4-Nobody wants them except some in the community
    FALSE: If only some few people want it, then let it pass, a few people in the community doing it will not affect anything especially that already hundreds already have enclosed porches.

    Illogical thinking: Only a few people want it, but if we allow it, suddenly the whole city will do it.

    BENEFITS OF PORCHES: ( A copy that was sent to the planning commission )

    1- People no longer socialize on porches, they do mostly on social media.

    2-They have nothing to do with safety, many cities allow them and fire depts. don’t mind their existence.

    3-The makeup of the community has changed during the past decades and many people prefer the privacy of an enclosed porch to an open one.

    4-Enclosing the porches provides the residents with a safer environment, less theft of packages left by delivery drivers.

    5-Enclosing the porches extends their useful purpose all-year around instead of just the summer. People will use them as storage spaces for their bikes, shoes and many other things.

    6-Enclosing the porches as a sunroom will provide the resident with a warm place to set during the cold season.

    7-This issue has been brought before the zoning board many times, indicating that it’s time to update the code related to it.

    8-Enclosing the porches, which usually is done with insulation, helps in the saving of energy in most Hamtramk houses that don’t have insulation because of their age.

    9- Quite a few houses have been enclosed in the city w/o the code being enforced against them which raises the issue of “Selective Enforcement” which we’ve been complaining about for a while. Removing this restriction will insure more fair enforcement.


    December 5, 2020 at 4:23 pm


    I’ve been a firefighter for a while here and you’re completely wrong. Enclosing porches above the first floor will absolutely be a safety issue for residents and firefighters alike.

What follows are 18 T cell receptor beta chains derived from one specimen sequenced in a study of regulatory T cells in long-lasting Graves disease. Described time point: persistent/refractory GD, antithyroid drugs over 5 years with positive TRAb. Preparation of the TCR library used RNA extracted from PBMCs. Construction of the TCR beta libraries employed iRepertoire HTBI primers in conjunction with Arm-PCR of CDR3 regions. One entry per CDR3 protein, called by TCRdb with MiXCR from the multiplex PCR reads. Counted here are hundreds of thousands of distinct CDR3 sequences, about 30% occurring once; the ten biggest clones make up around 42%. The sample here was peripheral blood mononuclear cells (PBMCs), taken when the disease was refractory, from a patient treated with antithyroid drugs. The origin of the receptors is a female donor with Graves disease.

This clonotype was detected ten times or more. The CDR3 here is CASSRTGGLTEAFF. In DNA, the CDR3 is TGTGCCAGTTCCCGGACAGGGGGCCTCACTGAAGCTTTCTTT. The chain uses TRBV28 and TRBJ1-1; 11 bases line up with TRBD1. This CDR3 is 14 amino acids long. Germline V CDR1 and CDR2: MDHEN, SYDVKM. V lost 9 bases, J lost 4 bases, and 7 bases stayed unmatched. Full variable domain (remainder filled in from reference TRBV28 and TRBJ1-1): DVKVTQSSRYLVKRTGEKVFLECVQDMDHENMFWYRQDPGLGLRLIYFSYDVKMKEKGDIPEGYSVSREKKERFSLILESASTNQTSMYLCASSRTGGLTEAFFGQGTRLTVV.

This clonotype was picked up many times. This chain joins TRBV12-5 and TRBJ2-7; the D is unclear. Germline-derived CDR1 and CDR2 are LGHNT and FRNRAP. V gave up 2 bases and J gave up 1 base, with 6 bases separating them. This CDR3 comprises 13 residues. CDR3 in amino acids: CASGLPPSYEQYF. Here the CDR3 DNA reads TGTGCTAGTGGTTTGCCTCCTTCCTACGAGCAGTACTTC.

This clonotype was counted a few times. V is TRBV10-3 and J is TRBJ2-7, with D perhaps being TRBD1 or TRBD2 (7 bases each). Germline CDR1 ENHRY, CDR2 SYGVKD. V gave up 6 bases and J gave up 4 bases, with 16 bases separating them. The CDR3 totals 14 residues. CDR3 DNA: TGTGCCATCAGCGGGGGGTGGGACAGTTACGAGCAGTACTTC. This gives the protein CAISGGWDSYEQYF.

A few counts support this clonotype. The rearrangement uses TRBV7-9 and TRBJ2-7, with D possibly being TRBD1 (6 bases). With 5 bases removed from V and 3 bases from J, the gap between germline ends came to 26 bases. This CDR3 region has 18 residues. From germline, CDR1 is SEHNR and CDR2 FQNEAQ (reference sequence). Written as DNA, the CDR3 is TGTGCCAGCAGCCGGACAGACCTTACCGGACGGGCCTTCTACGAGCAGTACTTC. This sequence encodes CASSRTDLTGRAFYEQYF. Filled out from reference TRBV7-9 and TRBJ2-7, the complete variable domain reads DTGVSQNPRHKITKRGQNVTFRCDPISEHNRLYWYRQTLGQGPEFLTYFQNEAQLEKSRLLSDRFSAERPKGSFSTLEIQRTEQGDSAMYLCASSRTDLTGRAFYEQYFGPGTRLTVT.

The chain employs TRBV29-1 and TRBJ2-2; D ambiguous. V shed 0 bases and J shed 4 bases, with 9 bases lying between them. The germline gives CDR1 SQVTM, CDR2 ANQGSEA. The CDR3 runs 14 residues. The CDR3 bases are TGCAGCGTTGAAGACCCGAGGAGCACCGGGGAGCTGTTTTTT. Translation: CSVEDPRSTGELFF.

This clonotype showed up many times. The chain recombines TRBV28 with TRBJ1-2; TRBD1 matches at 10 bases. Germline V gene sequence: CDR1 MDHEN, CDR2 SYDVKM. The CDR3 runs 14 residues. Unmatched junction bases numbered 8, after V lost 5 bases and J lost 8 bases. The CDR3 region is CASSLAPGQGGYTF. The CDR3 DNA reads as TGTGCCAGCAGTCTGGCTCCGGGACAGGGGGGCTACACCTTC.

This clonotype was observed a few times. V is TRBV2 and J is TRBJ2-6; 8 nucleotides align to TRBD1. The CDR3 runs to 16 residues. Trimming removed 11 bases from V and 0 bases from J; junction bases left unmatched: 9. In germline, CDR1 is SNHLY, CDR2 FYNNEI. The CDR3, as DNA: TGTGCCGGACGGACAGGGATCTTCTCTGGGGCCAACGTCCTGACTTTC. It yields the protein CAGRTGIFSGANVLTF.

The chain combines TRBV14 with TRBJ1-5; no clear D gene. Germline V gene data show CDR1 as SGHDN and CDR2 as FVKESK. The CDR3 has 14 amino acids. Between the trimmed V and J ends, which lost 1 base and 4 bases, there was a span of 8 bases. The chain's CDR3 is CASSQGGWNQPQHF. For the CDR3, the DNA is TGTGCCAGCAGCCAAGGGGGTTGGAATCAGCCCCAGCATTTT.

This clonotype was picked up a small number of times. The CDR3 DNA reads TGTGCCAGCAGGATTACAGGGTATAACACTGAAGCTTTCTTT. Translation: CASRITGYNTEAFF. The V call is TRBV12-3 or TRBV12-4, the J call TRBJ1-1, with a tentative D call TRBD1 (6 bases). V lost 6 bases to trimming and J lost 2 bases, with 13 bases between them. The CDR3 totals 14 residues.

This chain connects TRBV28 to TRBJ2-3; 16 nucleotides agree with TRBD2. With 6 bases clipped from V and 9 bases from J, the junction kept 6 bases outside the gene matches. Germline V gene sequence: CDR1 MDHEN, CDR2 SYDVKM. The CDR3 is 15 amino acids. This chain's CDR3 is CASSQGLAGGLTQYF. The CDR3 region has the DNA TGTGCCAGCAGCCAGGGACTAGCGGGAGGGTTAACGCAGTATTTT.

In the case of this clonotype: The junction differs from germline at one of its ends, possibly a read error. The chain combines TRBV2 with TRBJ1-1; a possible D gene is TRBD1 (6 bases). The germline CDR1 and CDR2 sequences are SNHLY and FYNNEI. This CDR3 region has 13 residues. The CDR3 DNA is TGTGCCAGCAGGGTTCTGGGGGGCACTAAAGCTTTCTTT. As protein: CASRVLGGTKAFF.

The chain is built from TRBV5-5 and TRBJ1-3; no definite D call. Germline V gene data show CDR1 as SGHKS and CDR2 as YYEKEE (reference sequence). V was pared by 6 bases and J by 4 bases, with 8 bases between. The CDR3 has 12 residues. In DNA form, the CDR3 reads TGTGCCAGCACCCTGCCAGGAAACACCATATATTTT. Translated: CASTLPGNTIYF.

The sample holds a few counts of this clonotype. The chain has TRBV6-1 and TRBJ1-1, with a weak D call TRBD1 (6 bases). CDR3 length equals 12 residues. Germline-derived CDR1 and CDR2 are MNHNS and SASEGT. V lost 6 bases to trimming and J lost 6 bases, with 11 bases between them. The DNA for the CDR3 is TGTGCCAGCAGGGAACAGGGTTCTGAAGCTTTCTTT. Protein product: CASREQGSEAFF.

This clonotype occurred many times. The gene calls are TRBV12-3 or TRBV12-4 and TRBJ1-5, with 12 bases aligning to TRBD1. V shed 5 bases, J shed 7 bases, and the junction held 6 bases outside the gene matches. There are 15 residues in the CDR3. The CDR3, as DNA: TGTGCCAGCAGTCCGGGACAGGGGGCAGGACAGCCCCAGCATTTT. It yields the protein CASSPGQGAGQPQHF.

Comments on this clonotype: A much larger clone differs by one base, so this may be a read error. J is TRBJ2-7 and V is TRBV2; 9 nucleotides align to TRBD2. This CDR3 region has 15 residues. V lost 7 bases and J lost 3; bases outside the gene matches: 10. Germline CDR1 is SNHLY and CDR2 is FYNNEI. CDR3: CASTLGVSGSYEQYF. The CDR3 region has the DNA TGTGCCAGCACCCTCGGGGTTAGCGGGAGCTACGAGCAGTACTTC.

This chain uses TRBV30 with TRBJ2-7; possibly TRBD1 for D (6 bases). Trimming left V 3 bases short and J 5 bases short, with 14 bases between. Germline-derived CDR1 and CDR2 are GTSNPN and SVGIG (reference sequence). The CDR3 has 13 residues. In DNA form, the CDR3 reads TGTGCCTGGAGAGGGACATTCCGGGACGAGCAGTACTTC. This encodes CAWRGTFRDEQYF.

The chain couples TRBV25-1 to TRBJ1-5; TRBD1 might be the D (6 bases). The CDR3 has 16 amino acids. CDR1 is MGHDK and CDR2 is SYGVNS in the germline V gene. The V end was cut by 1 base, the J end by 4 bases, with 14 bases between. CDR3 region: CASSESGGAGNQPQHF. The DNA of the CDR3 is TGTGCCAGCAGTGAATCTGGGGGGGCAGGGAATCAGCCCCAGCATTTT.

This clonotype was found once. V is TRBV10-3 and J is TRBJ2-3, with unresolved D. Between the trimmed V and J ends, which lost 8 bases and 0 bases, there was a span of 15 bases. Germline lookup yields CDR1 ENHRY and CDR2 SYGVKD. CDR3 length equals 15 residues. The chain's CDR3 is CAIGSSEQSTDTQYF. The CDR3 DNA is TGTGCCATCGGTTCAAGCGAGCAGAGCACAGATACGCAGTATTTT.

The fire department is opposed to above grade enclosed porches. You may think it’s nonsense, but people will die and firefighters will be injured as a result. You should stop by the firehouse and talk to the guys about it.

  3. Nasr Hussain

    December 5, 2020 at 4:59 pm


    Can you provide the sections of the international file code that substantiate your claims?

    The experts state that dwellings with balconies are more of a fire hazard than dwellings without and that makes sense, the fire will remain contained, specially with the new building material and insulation used otherwise the flames can easily spread to adjoining houses without containment.


    December 5, 2020 at 8:50 pm


    The international fire code doesn’t dictate tactics. It also doesn’t take into consideration the infinite difference in ways buildings are constructed in a variety of communities.

    The way our homes are constructed here are not conducive to enclosed fro t porches above grade. I don’t care what anyone says. I’ve fought enough fires here to know that. It eliminates an efficient means for secondary egress for civilians and it eliminates an essential path for ingress or secondary means of egress for firefighters.

    This is a citation from an article you listed, “In addition, the presence of a balcony can offer residents an alternative means of escape in a fire event if